Interesting features of children’s upbringing in different parts of the world

10 amazing facts about how children are raised in different countries

In India, babies sleep with their parents until the age of five, and in Japan, five-year-olds use public transportation by themselves.

These days there are a million different ways to raise a child. Here are some amazing things parents around the world are practicing. Beware: after reading this, you might reconsider your own methods!

1. In Polynesia, children raise each other themselves

In Polynesian islands, it is customary for babies to be taken care of by their older siblings. Or cousins, at the very least. The atmosphere here is reminiscent of Montessori schools, which are becoming popular in Russia year after year. Their principle is as follows: the older children learn to be caring by helping the younger ones. And the babies, in turn, become independent at a much earlier age. I wonder what parents do while their children are busy raising each other?

2. In Italy they don’t observe the sleep schedule.

Needless to say, the Italian language does not even have a word for “bedtime,” because no one requires children to go to bed at a certain time. However, in this hot country there is a concept of siesta, which is an afternoon nap, so that children get used to the natural mode, which the climate dictates. Young Italians sleep with adults from two to five and then enjoy the coolness until late at night.

3. Finland does not like standardized tests

Here, like in Russia, children begin school at a fairly advanced age – at seven. But unlike us, the Finnish moms and dads and teachers do not require from the kids to do their homework and standardized tests. It is true that Finns do not shine in international school competitions, but in general it is a happy and successful country, whose residents, although a little phlegmatic, but calm and confident. Perhaps the reason is the lack of tests, which has turned children and their parents in other countries into neurotics!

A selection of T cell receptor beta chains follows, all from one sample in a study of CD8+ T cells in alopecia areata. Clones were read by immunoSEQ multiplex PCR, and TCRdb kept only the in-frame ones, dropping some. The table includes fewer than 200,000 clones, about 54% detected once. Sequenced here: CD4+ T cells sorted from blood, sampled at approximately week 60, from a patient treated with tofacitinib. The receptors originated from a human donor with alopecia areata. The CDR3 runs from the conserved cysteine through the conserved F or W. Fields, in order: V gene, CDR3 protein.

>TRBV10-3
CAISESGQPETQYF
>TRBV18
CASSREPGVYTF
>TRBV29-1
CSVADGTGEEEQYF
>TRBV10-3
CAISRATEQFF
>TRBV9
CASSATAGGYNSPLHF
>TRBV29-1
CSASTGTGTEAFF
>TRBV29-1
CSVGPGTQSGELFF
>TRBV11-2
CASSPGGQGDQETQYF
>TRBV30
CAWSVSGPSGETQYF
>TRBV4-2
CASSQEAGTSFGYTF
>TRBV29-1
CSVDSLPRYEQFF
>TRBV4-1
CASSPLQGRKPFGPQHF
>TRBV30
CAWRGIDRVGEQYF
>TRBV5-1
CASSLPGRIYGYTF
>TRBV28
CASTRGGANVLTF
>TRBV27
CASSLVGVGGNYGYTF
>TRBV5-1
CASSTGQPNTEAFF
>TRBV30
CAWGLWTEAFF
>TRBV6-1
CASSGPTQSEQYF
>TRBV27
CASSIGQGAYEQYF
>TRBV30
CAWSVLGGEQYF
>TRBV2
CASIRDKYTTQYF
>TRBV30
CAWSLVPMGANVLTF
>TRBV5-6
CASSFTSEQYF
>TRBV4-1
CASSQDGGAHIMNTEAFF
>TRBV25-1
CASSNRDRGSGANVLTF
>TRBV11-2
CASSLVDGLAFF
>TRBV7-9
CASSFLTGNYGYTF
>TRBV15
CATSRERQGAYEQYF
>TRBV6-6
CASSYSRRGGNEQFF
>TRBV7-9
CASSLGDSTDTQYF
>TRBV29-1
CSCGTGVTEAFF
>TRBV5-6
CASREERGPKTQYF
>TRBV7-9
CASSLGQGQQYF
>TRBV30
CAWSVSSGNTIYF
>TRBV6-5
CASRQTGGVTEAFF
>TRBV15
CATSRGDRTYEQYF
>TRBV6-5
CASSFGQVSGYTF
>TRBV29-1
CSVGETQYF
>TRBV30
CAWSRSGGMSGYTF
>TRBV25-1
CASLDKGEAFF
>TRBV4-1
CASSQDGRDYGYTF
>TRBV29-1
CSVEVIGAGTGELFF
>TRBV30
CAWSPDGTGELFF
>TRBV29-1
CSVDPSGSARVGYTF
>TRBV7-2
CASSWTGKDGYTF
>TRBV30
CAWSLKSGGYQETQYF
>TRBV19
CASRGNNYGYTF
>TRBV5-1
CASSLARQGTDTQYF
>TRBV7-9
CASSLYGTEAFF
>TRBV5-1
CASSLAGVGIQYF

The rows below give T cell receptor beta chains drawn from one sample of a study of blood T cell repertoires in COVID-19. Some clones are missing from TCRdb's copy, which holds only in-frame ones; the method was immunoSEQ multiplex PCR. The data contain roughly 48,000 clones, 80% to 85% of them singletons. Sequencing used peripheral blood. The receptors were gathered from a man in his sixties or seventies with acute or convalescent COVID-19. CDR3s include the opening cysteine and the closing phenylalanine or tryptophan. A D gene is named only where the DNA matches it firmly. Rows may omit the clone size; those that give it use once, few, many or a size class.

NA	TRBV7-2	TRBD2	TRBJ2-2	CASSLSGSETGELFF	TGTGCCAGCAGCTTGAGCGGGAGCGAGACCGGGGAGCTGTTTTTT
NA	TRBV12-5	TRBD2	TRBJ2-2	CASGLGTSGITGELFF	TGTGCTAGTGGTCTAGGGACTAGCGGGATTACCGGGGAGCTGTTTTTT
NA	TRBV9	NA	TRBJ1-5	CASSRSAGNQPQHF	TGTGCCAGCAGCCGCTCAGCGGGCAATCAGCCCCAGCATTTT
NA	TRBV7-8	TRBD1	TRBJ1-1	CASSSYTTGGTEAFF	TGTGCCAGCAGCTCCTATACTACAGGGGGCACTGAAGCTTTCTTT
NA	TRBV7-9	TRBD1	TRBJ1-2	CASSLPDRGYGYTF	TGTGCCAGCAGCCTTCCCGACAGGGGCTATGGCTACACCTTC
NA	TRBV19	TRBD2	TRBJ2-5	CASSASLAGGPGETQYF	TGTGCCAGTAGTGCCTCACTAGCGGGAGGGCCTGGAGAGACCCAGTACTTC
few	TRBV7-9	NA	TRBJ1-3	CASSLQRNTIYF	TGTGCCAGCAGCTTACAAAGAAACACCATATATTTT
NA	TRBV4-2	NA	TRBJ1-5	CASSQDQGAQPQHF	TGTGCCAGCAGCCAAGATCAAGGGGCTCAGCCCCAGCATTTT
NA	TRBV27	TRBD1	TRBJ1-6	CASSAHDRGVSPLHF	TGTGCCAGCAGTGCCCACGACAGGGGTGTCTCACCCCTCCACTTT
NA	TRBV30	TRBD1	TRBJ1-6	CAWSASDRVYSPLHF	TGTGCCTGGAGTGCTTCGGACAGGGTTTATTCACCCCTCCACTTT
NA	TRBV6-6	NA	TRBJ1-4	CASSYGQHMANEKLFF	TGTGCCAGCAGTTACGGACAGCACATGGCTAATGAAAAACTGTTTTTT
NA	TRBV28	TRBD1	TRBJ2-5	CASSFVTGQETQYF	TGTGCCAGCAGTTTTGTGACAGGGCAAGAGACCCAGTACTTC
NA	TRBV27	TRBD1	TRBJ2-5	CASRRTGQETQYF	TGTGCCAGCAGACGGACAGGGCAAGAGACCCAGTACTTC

4. In India they like to sleep with their children.

Most children here don’t get a separate room until after the age of five, because sleeping with the whole family is considered an important part of a child’s development. Why? First, it extends breastfeeding to almost two or three years of age. Second, it makes it easier to deal with problems such as urinary incontinence and finger sucking in babies. And thirdly, an Indian child who sleeps at his mother’s side, unlike his Western peers, develops teamwork rather than individual creativity. Now I understand why India is ahead of the rest of the world in the number of gifted mathematicians and programmers.

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5. In Japan, children are given independence

The Land of the Rising Sun is considered one of the safest countries in the world: children under 5 can travel freely on the bus or subway. In addition, babies are given a lot of freedom to control their own world. Almost from the cradle, the child feels its importance in the world of adults: it takes part in the parents’ affairs and is well versed in family matters. The Japanese are sure that this allows them to develop properly, learn about the world and gradually become a well-mannered, law-abiding and pleasant person.

6. In France they raise gourmets

The traditionally strong French cuisine is also evident in the way children are raised here. As early as three months old, little French children eat breakfast, lunch, and dinner, not just milk or formula. Children do not know what snacks are, so by the time the family sits down to eat, they are always hungry. This explains why little French children do not spit their food, and even toddlers are able to wait patiently for their order in a restaurant. Mothers cook the same vegetables in different ways to find the broccoli and onions that their child likes. Nursery and kindergarten menus do not differ from restaurant menus. Chocolate is not forbidden for kids in France, so children are comfortable with it and don’t throw tantrums with their moms asking for sweets.

7. In Germany they forbid toys.

It is surprising for us, but in German kindergartens, which children attend from the age of three, prohibit toys and board games. This is explained by the fact that when children are not distracted by playing with inanimate objects, they develop critical thinking, which in adulthood will help them refrain from doing something bad. I agree, there really is something to this!

Raising Children Around the World